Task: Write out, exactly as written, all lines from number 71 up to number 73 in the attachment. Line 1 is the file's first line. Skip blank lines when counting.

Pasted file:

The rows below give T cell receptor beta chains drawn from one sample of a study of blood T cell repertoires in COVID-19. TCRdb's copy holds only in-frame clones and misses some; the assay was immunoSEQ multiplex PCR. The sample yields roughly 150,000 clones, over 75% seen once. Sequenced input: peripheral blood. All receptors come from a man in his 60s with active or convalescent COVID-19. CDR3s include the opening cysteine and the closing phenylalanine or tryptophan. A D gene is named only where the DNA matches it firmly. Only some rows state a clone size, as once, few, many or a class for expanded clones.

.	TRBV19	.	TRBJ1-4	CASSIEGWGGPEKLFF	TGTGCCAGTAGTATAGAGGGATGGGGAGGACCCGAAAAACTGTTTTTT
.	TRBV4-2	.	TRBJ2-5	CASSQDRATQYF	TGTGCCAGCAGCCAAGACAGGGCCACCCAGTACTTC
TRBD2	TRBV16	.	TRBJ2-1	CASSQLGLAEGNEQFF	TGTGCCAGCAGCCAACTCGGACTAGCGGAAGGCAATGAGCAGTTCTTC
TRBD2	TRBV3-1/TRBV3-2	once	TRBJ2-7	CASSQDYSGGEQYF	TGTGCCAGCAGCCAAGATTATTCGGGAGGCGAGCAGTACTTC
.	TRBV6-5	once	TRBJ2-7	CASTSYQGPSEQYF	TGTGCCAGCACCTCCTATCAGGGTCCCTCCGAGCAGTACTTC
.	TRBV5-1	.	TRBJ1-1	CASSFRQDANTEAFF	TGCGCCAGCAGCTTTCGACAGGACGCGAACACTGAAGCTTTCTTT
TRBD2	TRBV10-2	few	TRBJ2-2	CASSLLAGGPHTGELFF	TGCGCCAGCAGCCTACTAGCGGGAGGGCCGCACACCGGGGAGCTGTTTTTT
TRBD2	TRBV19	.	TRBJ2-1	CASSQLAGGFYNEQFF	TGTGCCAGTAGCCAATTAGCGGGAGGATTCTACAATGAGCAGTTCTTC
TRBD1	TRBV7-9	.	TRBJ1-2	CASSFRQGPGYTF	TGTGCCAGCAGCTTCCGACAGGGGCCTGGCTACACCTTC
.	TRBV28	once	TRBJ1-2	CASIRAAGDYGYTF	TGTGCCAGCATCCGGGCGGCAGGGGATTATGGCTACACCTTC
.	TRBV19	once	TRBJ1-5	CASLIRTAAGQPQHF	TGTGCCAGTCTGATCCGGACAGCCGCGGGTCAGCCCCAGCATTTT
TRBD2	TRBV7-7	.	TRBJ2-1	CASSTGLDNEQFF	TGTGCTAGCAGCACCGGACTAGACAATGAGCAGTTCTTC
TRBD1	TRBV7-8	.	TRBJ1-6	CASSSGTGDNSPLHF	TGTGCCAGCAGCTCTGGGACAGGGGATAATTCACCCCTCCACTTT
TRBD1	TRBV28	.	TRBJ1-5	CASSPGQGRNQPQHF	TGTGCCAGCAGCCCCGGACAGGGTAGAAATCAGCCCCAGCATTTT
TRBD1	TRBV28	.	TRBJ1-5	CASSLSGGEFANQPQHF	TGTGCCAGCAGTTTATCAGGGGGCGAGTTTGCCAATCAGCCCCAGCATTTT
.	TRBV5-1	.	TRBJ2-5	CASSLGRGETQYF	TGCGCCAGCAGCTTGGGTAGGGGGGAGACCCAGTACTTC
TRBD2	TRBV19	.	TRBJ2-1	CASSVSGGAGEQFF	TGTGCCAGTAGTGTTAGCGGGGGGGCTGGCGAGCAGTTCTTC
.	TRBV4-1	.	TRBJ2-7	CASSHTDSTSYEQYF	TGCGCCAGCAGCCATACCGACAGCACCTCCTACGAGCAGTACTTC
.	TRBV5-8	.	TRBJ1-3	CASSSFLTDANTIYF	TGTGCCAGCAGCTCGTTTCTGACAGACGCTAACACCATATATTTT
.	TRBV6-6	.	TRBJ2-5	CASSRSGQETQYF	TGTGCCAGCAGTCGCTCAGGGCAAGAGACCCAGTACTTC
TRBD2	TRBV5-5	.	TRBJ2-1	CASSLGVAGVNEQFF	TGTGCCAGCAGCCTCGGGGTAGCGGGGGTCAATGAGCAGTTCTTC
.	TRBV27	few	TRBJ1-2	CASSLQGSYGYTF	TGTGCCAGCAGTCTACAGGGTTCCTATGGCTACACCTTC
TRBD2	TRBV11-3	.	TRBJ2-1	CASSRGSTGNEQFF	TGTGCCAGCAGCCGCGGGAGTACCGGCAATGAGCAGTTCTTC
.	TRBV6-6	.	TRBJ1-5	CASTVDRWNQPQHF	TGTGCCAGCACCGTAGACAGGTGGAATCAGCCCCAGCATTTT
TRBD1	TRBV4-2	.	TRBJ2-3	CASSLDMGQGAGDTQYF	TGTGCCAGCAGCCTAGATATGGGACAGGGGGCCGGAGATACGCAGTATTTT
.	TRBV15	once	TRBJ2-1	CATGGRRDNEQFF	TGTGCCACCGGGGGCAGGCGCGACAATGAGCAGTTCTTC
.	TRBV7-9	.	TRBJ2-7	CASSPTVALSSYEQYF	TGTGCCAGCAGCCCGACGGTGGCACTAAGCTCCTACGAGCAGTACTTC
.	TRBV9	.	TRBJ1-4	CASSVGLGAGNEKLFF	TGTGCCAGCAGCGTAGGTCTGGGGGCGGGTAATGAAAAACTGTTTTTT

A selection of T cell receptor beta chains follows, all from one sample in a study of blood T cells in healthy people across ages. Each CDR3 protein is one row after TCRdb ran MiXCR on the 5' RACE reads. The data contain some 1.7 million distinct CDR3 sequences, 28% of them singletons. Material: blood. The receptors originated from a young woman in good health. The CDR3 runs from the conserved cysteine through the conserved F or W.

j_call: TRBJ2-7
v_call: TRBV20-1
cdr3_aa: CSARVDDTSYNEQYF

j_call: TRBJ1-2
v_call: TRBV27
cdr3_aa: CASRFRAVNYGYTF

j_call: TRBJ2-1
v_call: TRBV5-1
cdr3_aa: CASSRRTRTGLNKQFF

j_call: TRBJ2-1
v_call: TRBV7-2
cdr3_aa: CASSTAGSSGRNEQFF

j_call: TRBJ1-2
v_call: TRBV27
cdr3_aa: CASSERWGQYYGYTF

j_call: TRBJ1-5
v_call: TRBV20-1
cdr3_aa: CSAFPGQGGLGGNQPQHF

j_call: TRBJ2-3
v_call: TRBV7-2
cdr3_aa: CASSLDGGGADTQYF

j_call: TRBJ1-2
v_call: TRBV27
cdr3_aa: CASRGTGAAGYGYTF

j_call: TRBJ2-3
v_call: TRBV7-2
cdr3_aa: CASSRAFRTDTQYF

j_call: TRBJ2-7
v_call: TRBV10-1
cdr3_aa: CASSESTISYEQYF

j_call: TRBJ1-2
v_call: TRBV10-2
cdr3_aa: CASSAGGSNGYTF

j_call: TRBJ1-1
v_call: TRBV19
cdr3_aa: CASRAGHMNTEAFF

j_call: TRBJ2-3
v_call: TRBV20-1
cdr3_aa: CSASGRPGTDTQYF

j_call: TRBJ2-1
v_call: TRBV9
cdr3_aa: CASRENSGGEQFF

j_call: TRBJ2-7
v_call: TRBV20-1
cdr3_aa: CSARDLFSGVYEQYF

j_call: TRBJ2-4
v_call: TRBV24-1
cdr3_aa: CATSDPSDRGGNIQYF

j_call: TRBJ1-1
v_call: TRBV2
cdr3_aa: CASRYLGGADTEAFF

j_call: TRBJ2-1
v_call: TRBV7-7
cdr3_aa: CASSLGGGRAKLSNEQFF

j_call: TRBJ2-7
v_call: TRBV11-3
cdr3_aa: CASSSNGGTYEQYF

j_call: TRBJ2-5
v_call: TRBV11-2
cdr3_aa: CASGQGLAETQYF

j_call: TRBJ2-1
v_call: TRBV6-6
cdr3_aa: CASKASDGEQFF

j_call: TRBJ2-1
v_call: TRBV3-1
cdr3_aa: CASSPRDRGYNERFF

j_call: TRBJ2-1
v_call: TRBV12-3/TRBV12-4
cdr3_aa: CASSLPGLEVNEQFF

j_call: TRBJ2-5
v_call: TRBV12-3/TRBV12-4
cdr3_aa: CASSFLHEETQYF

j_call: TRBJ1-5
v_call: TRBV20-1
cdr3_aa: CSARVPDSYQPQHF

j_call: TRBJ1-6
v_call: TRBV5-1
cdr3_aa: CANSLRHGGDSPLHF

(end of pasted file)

v_call: TRBV9
cdr3_aa: CASRENSGGEQFF

j_call: TRBJ2-7